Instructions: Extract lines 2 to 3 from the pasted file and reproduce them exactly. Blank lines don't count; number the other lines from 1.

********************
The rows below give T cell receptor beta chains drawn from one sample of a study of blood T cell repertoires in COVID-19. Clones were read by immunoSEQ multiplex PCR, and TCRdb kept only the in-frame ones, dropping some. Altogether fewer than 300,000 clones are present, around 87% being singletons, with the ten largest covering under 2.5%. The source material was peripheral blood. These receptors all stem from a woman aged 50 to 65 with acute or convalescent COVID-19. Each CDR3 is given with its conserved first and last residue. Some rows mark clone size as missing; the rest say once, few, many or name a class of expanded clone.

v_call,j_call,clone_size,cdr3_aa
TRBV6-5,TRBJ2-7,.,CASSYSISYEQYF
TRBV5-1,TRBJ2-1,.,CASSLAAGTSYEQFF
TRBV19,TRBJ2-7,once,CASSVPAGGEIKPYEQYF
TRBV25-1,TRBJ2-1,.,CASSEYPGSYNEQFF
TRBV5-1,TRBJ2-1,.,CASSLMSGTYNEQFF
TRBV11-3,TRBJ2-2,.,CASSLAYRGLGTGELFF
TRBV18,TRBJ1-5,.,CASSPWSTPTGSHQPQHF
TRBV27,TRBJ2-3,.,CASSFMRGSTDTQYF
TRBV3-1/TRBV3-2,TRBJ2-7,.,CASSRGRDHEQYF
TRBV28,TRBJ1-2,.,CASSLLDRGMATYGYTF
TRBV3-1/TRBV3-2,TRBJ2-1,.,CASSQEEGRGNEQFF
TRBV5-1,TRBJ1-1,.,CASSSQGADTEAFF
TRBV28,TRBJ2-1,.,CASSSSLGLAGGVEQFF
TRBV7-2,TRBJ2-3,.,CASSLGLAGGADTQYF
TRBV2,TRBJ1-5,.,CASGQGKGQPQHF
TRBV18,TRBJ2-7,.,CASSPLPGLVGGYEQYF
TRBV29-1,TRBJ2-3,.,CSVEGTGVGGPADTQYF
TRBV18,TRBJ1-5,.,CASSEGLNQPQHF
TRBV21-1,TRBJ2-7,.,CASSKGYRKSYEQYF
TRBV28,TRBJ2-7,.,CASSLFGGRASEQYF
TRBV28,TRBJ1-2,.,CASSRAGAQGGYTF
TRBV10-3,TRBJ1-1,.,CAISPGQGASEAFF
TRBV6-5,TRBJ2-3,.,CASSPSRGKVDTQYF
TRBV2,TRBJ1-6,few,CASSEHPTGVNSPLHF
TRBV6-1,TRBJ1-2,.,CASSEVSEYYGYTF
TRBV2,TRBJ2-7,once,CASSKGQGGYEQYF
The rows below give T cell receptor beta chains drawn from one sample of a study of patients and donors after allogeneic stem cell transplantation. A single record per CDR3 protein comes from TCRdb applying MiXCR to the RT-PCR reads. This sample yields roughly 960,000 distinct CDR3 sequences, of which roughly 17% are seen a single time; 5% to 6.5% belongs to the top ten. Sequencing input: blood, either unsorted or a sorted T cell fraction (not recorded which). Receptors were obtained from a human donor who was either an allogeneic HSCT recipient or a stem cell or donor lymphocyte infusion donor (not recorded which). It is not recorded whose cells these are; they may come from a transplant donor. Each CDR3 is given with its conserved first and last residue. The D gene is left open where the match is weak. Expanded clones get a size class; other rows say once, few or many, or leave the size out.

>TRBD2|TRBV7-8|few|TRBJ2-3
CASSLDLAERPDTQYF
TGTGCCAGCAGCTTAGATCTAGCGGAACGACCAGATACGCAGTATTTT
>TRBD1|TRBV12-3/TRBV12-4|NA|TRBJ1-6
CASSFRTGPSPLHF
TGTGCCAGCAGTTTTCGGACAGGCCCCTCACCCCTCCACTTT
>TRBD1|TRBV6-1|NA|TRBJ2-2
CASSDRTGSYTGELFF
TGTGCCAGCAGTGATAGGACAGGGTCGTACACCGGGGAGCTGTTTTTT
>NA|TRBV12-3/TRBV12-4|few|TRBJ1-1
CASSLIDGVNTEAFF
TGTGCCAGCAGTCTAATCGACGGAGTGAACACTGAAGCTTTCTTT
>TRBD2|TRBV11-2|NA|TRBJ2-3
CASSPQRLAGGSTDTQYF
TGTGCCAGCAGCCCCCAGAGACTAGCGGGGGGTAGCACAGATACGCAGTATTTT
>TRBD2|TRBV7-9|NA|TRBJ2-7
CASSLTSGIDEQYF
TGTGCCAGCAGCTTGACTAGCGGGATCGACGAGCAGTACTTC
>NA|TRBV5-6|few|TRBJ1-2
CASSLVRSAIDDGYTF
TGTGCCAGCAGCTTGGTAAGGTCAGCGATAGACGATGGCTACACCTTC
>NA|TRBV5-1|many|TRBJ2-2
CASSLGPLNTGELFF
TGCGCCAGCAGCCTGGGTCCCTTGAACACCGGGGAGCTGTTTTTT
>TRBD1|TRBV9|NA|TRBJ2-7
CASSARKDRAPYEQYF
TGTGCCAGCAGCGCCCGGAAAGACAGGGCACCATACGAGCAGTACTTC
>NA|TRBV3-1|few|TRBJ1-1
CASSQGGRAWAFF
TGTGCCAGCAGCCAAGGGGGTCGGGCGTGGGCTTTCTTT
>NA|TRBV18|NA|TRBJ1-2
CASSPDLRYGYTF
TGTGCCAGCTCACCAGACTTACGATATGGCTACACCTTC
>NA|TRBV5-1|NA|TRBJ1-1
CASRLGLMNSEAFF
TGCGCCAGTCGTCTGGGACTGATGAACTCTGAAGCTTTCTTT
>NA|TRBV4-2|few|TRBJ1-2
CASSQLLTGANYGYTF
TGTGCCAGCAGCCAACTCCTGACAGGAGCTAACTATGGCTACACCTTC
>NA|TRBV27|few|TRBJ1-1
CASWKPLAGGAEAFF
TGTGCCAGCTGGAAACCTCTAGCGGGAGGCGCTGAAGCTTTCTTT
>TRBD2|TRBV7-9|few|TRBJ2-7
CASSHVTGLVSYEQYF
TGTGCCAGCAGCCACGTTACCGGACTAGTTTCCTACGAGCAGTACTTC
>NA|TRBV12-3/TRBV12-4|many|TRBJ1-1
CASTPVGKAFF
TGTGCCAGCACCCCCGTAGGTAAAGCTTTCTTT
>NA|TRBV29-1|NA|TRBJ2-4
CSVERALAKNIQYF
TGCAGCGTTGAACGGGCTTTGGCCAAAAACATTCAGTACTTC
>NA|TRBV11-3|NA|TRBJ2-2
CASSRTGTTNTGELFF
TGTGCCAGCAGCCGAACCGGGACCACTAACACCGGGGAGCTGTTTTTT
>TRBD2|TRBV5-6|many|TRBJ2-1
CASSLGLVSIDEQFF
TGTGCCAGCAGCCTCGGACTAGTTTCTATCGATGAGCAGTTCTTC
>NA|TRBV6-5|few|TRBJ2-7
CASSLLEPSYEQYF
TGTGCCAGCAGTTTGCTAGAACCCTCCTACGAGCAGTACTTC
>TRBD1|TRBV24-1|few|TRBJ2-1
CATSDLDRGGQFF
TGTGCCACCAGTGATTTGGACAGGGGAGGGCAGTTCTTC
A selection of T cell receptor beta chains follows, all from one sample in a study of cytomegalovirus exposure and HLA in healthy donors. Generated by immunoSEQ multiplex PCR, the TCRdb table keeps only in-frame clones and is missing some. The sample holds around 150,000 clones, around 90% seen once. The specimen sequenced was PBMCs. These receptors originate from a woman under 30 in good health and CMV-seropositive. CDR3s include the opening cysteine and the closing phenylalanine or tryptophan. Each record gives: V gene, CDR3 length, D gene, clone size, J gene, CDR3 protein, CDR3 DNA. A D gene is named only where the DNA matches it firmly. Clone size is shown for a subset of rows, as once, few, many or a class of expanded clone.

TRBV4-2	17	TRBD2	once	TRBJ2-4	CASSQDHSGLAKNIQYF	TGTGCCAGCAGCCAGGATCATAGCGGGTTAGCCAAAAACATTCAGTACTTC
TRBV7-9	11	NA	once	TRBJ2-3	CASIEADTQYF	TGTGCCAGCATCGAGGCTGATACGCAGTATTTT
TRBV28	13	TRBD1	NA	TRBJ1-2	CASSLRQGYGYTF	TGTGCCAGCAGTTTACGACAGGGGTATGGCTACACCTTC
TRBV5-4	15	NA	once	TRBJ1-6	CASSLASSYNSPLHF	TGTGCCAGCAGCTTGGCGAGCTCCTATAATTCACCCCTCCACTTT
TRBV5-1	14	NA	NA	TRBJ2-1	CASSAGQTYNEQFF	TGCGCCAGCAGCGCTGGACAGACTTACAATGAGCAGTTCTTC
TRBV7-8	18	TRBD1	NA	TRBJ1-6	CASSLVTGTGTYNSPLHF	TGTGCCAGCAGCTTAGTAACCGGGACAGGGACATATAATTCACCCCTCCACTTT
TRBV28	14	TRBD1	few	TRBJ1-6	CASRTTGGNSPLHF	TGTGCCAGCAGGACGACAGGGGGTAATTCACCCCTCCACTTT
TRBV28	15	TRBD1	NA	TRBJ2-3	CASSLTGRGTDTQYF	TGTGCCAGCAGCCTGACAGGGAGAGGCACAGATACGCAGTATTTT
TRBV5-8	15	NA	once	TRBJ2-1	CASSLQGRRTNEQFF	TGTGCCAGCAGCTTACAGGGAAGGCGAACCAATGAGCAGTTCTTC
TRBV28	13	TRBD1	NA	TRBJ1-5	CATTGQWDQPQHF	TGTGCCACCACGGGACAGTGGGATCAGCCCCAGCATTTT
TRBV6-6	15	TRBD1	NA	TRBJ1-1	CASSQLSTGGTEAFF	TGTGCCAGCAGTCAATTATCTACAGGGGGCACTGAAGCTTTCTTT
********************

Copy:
v_call,j_call,clone_size,cdr3_aa
TRBV6-5,TRBJ2-7,.,CASSYSISYEQYF